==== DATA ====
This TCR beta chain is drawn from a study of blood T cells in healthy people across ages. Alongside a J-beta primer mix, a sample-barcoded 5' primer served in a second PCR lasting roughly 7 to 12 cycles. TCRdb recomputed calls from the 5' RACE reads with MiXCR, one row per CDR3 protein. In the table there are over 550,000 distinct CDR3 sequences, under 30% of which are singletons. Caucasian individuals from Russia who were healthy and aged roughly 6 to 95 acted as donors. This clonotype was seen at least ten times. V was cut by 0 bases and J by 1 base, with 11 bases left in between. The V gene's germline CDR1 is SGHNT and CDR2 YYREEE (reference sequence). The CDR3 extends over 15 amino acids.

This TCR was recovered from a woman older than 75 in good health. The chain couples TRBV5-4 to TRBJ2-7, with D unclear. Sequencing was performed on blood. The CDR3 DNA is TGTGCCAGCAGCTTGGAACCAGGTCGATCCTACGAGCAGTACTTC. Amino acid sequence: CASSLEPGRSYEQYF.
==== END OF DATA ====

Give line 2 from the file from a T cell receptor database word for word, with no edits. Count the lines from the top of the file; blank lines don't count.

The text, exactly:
This TCR was recovered from a woman older than 75 in good health. The chain couples TRBV5-4 to TRBJ2-7, with D unclear. Sequencing was performed on blood. The CDR3 DNA is TGTGCCAGCAGCTTGGAACCAGGTCGATCCTACGAGCAGTACTTC. Amino acid sequence: CASSLEPGRSYEQYF.